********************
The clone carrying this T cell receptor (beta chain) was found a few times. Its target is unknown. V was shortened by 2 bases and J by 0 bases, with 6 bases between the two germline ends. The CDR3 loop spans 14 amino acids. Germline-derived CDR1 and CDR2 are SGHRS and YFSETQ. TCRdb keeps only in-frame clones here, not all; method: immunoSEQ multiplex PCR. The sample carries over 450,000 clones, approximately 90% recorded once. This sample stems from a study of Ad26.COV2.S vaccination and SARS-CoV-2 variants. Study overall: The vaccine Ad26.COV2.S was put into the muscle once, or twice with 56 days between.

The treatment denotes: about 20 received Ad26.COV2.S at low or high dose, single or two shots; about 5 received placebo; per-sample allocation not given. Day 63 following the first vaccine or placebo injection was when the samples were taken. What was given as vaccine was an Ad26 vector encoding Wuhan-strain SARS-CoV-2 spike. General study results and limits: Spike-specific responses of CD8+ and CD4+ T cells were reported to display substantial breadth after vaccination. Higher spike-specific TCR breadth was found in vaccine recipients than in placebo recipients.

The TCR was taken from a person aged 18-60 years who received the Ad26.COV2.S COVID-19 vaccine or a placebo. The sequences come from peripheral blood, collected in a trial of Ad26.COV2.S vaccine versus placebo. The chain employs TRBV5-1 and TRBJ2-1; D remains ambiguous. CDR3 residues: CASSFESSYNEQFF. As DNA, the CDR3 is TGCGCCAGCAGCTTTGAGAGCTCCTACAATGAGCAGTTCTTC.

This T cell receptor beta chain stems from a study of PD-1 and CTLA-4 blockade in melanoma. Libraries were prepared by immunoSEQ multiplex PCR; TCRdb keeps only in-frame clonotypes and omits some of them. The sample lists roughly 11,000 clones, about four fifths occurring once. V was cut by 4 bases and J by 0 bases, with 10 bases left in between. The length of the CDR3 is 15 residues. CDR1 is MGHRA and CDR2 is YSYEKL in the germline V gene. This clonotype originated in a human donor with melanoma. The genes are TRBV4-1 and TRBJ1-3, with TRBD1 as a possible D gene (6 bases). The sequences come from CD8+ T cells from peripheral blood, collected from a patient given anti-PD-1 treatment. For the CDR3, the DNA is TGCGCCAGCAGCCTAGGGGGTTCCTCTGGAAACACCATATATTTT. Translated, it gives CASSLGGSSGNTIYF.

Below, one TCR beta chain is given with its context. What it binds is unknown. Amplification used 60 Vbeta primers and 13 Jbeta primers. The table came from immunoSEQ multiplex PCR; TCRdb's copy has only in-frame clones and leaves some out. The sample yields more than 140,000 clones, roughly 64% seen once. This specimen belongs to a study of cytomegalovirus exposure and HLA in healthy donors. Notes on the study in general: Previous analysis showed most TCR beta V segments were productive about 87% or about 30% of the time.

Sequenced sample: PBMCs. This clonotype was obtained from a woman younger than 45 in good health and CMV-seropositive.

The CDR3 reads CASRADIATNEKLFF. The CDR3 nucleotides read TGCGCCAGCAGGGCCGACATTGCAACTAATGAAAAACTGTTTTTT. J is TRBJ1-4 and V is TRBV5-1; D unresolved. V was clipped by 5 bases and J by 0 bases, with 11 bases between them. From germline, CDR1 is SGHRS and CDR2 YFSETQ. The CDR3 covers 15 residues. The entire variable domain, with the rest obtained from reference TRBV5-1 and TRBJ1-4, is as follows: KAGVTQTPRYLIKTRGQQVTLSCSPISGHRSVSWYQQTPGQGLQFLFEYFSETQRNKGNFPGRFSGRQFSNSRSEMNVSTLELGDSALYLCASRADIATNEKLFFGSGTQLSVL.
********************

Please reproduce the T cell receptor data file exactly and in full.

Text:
The clone carrying this T cell receptor (beta chain) was found a few times. Its target is unknown. V was shortened by 2 bases and J by 0 bases, with 6 bases between the two germline ends. The CDR3 loop spans 14 amino acids. Germline-derived CDR1 and CDR2 are SGHRS and YFSETQ. TCRdb keeps only in-frame clones here, not all; method: immunoSEQ multiplex PCR. The sample carries over 450,000 clones, approximately 90% recorded once. This sample stems from a study of Ad26.COV2.S vaccination and SARS-CoV-2 variants. Study overall: The vaccine Ad26.COV2.S was put into the muscle once, or twice with 56 days between.

The treatment denotes: about 20 received Ad26.COV2.S at low or high dose, single or two shots; about 5 received placebo; per-sample allocation not given. Day 63 following the first vaccine or placebo injection was when the samples were taken. What was given as vaccine was an Ad26 vector encoding Wuhan-strain SARS-CoV-2 spike. General study results and limits: Spike-specific responses of CD8+ and CD4+ T cells were reported to display substantial breadth after vaccination. Higher spike-specific TCR breadth was found in vaccine recipients than in placebo recipients.

The TCR was taken from a person aged 18-60 years who received the Ad26.COV2.S COVID-19 vaccine or a placebo. The sequences come from peripheral blood, collected in a trial of Ad26.COV2.S vaccine versus placebo. The chain employs TRBV5-1 and TRBJ2-1; D remains ambiguous. CDR3 residues: CASSFESSYNEQFF. As DNA, the CDR3 is TGCGCCAGCAGCTTTGAGAGCTCCTACAATGAGCAGTTCTTC.

This T cell receptor beta chain stems from a study of PD-1 and CTLA-4 blockade in melanoma. Libraries were prepared by immunoSEQ multiplex PCR; TCRdb keeps only in-frame clonotypes and omits some of them. The sample lists roughly 11,000 clones, about four fifths occurring once. V was cut by 4 bases and J by 0 bases, with 10 bases left in between. The length of the CDR3 is 15 residues. CDR1 is MGHRA and CDR2 is YSYEKL in the germline V gene. This clonotype originated in a human donor with melanoma. The genes are TRBV4-1 and TRBJ1-3, with TRBD1 as a possible D gene (6 bases). The sequences come from CD8+ T cells from peripheral blood, collected from a patient given anti-PD-1 treatment. For the CDR3, the DNA is TGCGCCAGCAGCCTAGGGGGTTCCTCTGGAAACACCATATATTTT. Translated, it gives CASSLGGSSGNTIYF.

Below, one TCR beta chain is given with its context. What it binds is unknown. Amplification used 60 Vbeta primers and 13 Jbeta primers. The table came from immunoSEQ multiplex PCR; TCRdb's copy has only in-frame clones and leaves some out. The sample yields more than 140,000 clones, roughly 64% seen once. This specimen belongs to a study of cytomegalovirus exposure and HLA in healthy donors. Notes on the study in general: Previous analysis showed most TCR beta V segments were productive about 87% or about 30% of the time.

Sequenced sample: PBMCs. This clonotype was obtained from a woman younger than 45 in good health and CMV-seropositive.

The CDR3 reads CASRADIATNEKLFF. The CDR3 nucleotides read TGCGCCAGCAGGGCCGACATTGCAACTAATGAAAAACTGTTTTTT. J is TRBJ1-4 and V is TRBV5-1; D unresolved. V was clipped by 5 bases and J by 0 bases, with 11 bases between them. From germline, CDR1 is SGHRS and CDR2 YFSETQ. The CDR3 covers 15 residues. The entire variable domain, with the rest obtained from reference TRBV5-1 and TRBJ1-4, is as follows: KAGVTQTPRYLIKTRGQQVTLSCSPISGHRSVSWYQQTPGQGLQFLFEYFSETQRNKGNFPGRFSGRQFSNSRSEMNVSTLELGDSALYLCASRADIATNEKLFFGSGTQLSVL.